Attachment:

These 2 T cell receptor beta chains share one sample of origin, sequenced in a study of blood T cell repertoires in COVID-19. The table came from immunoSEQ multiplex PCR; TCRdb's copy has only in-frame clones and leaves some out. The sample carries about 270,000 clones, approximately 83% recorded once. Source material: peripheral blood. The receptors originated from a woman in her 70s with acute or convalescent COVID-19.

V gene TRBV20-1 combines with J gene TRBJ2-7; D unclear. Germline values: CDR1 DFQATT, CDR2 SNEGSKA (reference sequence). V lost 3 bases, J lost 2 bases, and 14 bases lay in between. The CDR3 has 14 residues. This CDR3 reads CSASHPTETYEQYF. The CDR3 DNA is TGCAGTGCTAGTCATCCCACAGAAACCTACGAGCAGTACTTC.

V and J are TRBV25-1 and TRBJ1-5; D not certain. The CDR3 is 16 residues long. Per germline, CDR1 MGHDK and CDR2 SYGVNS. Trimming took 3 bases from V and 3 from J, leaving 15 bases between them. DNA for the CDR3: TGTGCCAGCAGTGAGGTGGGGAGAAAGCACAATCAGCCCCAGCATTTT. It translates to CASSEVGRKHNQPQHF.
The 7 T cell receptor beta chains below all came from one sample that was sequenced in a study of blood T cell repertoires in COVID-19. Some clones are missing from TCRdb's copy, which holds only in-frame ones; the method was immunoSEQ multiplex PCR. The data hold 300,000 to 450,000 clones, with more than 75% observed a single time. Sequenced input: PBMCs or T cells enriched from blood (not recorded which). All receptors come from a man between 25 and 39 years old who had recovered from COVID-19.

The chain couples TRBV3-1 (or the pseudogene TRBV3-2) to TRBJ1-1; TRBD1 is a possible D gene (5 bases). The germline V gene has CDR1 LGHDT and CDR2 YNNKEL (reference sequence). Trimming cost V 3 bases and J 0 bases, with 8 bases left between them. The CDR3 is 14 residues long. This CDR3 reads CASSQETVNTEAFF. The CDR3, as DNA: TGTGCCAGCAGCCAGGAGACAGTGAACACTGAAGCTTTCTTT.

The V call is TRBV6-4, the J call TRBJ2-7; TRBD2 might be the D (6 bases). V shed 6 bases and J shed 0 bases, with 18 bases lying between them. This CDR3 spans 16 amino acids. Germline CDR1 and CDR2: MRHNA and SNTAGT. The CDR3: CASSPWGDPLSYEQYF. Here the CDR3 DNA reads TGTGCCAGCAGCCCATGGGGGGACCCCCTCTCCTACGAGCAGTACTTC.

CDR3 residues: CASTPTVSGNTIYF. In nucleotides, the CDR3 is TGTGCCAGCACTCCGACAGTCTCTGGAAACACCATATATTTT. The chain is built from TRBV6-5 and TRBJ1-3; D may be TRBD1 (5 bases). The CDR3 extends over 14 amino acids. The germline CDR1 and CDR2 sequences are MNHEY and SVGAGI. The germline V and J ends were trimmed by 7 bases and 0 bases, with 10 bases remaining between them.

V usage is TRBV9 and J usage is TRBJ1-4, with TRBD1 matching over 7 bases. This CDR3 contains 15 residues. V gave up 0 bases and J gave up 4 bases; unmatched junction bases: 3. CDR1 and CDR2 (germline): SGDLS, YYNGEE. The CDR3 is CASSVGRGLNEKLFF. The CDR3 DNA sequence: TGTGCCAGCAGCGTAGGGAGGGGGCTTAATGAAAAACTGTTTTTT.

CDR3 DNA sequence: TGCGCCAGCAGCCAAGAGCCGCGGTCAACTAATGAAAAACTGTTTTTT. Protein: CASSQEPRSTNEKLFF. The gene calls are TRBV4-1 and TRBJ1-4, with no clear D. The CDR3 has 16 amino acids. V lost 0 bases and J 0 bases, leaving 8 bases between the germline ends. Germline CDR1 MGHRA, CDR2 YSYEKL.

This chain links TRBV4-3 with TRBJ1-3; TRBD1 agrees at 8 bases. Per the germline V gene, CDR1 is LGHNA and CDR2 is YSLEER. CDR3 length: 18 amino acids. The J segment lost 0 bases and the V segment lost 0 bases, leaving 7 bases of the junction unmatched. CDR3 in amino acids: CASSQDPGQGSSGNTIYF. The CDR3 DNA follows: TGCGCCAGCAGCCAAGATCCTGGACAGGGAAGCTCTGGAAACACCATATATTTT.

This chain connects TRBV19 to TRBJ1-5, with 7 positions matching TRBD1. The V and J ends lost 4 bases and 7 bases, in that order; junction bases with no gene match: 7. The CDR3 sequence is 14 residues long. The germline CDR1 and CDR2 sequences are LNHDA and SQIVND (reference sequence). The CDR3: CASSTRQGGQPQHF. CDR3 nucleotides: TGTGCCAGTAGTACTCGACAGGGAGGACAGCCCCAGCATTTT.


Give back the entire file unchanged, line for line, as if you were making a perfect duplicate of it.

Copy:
These 2 T cell receptor beta chains share one sample of origin, sequenced in a study of blood T cell repertoires in COVID-19. The table came from immunoSEQ multiplex PCR; TCRdb's copy has only in-frame clones and leaves some out. The sample carries about 270,000 clones, approximately 83% recorded once. Source material: peripheral blood. The receptors originated from a woman in her 70s with acute or convalescent COVID-19.

V gene TRBV20-1 combines with J gene TRBJ2-7; D unclear. Germline values: CDR1 DFQATT, CDR2 SNEGSKA (reference sequence). V lost 3 bases, J lost 2 bases, and 14 bases lay in between. The CDR3 has 14 residues. This CDR3 reads CSASHPTETYEQYF. The CDR3 DNA is TGCAGTGCTAGTCATCCCACAGAAACCTACGAGCAGTACTTC.

V and J are TRBV25-1 and TRBJ1-5; D not certain. The CDR3 is 16 residues long. Per germline, CDR1 MGHDK and CDR2 SYGVNS. Trimming took 3 bases from V and 3 from J, leaving 15 bases between them. DNA for the CDR3: TGTGCCAGCAGTGAGGTGGGGAGAAAGCACAATCAGCCCCAGCATTTT. It translates to CASSEVGRKHNQPQHF.
The 7 T cell receptor beta chains below all came from one sample that was sequenced in a study of blood T cell repertoires in COVID-19. Some clones are missing from TCRdb's copy, which holds only in-frame ones; the method was immunoSEQ multiplex PCR. The data hold 300,000 to 450,000 clones, with more than 75% observed a single time. Sequenced input: PBMCs or T cells enriched from blood (not recorded which). All receptors come from a man between 25 and 39 years old who had recovered from COVID-19.

The chain couples TRBV3-1 (or the pseudogene TRBV3-2) to TRBJ1-1; TRBD1 is a possible D gene (5 bases). The germline V gene has CDR1 LGHDT and CDR2 YNNKEL (reference sequence). Trimming cost V 3 bases and J 0 bases, with 8 bases left between them. The CDR3 is 14 residues long. This CDR3 reads CASSQETVNTEAFF. The CDR3, as DNA: TGTGCCAGCAGCCAGGAGACAGTGAACACTGAAGCTTTCTTT.

The V call is TRBV6-4, the J call TRBJ2-7; TRBD2 might be the D (6 bases). V shed 6 bases and J shed 0 bases, with 18 bases lying between them. This CDR3 spans 16 amino acids. Germline CDR1 and CDR2: MRHNA and SNTAGT. The CDR3: CASSPWGDPLSYEQYF. Here the CDR3 DNA reads TGTGCCAGCAGCCCATGGGGGGACCCCCTCTCCTACGAGCAGTACTTC.

CDR3 residues: CASTPTVSGNTIYF. In nucleotides, the CDR3 is TGTGCCAGCACTCCGACAGTCTCTGGAAACACCATATATTTT. The chain is built from TRBV6-5 and TRBJ1-3; D may be TRBD1 (5 bases). The CDR3 extends over 14 amino acids. The germline CDR1 and CDR2 sequences are MNHEY and SVGAGI. The germline V and J ends were trimmed by 7 bases and 0 bases, with 10 bases remaining between them.

V usage is TRBV9 and J usage is TRBJ1-4, with TRBD1 matching over 7 bases. This CDR3 contains 15 residues. V gave up 0 bases and J gave up 4 bases; unmatched junction bases: 3. CDR1 and CDR2 (germline): SGDLS, YYNGEE. The CDR3 is CASSVGRGLNEKLFF. The CDR3 DNA sequence: TGTGCCAGCAGCGTAGGGAGGGGGCTTAATGAAAAACTGTTTTTT.

CDR3 DNA sequence: TGCGCCAGCAGCCAAGAGCCGCGGTCAACTAATGAAAAACTGTTTTTT. Protein: CASSQEPRSTNEKLFF. The gene calls are TRBV4-1 and TRBJ1-4, with no clear D. The CDR3 has 16 amino acids. V lost 0 bases and J 0 bases, leaving 8 bases between the germline ends. Germline CDR1 MGHRA, CDR2 YSYEKL.

This chain links TRBV4-3 with TRBJ1-3; TRBD1 agrees at 8 bases. Per the germline V gene, CDR1 is LGHNA and CDR2 is YSLEER. CDR3 length: 18 amino acids. The J segment lost 0 bases and the V segment lost 0 bases, leaving 7 bases of the junction unmatched. CDR3 in amino acids: CASSQDPGQGSSGNTIYF. The CDR3 DNA follows: TGCGCCAGCAGCCAAGATCCTGGACAGGGAAGCTCTGGAAACACCATATATTTT.

This chain connects TRBV19 to TRBJ1-5, with 7 positions matching TRBD1. The V and J ends lost 4 bases and 7 bases, in that order; junction bases with no gene match: 7. The CDR3 sequence is 14 residues long. The germline CDR1 and CDR2 sequences are LNHDA and SQIVND (reference sequence). The CDR3: CASSTRQGGQPQHF. CDR3 nucleotides: TGTGCCAGTAGTACTCGACAGGGAGGACAGCCCCAGCATTTT.